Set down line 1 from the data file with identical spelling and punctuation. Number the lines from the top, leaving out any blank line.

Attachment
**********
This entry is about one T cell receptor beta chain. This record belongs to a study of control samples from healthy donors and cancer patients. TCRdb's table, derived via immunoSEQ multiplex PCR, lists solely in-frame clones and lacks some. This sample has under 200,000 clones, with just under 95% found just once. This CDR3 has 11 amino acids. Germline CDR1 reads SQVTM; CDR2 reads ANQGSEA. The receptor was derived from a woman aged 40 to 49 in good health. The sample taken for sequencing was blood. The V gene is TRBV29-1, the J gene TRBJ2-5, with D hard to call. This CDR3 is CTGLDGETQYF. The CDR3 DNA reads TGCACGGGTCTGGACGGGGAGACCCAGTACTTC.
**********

This entry is about one T cell receptor beta chain. This record belongs to a study of control samples from healthy donors and cancer patients. TCRdb's table, derived via immunoSEQ multiplex PCR, lists solely in-frame clones and lacks some. This sample has under 200,000 clones, with just under 95% found just once. This CDR3 has 11 amino acids. Germline CDR1 reads SQVTM; CDR2 reads ANQGSEA. The receptor was derived from a woman aged 40 to 49 in good health. The sample taken for sequencing was blood. The V gene is TRBV29-1, the J gene TRBJ2-5, with D hard to call. This CDR3 is CTGLDGETQYF. The CDR3 DNA reads TGCACGGGTCTGGACGGGGAGACCCAGTACTTC.